Inevitably, Muslims live among relations, friends and well-wishers from other faiths. The salient question is: does this universal precious greeting of peace extend to them?

In discussing this topic, the rulings on issues having to do with initiating the saying of salaams will be treated separately as a section, and then followed by those related to replying or responding to salaam from non-Muslims.



Muslim scholars in Islam have three major views concerning the saying of salaam to members of others faiths, such as Christians, Zoroastrians, Jews, Buddhists, Hindus, Animists. One group of scholars prohibits it, while a second group permits it. Yet a third group takes a midway position by saying when conditions call for it or make it necessary, Muslims may initiate the greeting of salaam.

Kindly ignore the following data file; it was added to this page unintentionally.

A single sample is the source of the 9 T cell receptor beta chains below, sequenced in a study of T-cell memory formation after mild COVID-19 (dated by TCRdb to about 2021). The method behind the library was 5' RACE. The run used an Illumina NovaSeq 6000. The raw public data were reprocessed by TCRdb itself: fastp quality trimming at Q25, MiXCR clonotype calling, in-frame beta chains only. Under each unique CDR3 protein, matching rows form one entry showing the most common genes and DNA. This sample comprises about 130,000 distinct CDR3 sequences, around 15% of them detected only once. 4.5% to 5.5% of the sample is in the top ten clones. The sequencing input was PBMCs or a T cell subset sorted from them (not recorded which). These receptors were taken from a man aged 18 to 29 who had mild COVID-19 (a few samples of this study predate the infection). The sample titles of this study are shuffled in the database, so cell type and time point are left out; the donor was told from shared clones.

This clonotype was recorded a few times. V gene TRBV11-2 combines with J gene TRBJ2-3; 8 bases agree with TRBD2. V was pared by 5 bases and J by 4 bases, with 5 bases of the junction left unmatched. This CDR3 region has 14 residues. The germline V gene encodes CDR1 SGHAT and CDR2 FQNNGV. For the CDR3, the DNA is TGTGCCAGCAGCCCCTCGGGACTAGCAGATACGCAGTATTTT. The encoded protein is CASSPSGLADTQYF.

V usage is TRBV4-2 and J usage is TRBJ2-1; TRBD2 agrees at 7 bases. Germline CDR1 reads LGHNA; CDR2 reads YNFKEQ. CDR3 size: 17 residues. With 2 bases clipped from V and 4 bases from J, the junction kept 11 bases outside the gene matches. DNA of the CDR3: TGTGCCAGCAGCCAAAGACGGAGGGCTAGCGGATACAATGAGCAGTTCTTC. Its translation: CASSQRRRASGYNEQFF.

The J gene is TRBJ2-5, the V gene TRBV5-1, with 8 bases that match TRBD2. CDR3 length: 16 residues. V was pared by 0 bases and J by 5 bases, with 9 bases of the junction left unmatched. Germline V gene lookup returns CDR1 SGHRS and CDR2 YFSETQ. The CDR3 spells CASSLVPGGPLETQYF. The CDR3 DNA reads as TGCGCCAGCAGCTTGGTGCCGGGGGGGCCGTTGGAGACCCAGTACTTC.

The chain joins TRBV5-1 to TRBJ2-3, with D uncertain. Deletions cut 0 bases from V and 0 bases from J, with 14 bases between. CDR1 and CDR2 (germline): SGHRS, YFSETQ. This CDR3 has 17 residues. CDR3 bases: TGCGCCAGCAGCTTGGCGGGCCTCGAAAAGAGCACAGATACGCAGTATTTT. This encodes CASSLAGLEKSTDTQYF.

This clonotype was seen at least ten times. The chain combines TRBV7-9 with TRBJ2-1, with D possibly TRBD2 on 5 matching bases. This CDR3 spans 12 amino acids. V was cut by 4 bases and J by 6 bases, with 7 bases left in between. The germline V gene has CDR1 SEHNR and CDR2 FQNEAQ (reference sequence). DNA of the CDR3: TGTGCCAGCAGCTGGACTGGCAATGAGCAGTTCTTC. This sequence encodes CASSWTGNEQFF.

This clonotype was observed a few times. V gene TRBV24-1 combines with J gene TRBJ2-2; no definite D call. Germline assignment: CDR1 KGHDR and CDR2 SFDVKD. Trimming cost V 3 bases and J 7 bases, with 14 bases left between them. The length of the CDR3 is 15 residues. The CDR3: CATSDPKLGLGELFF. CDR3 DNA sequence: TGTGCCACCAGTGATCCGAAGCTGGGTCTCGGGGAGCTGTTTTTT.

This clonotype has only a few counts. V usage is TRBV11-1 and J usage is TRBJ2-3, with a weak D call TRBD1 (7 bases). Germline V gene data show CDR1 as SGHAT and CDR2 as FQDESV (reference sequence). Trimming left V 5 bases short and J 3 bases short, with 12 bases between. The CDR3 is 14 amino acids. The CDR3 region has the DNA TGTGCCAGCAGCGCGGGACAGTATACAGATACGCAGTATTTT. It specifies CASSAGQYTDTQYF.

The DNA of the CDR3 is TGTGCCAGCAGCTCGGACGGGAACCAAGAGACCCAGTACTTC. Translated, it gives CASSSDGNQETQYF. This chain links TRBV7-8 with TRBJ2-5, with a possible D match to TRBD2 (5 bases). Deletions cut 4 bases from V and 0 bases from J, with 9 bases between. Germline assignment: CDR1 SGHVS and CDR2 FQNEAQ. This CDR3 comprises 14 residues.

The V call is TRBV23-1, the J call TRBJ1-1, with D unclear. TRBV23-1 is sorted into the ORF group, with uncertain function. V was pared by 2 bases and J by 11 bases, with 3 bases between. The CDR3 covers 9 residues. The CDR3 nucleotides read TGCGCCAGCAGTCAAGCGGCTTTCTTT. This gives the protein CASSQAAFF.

It has been authentically reported from the Prophet (Peace be upon him) that he said:

“Do not initiate Salaam with them….” But it was said that this injunction was specifically when they were going to Banu Quraizah9. But the question is, is this a general rule applying to all non-Muslim citizens, or only to those who exhibits hostilities to Muslims as did the Banu Quraizah? This is a point of deliberation (among scholars).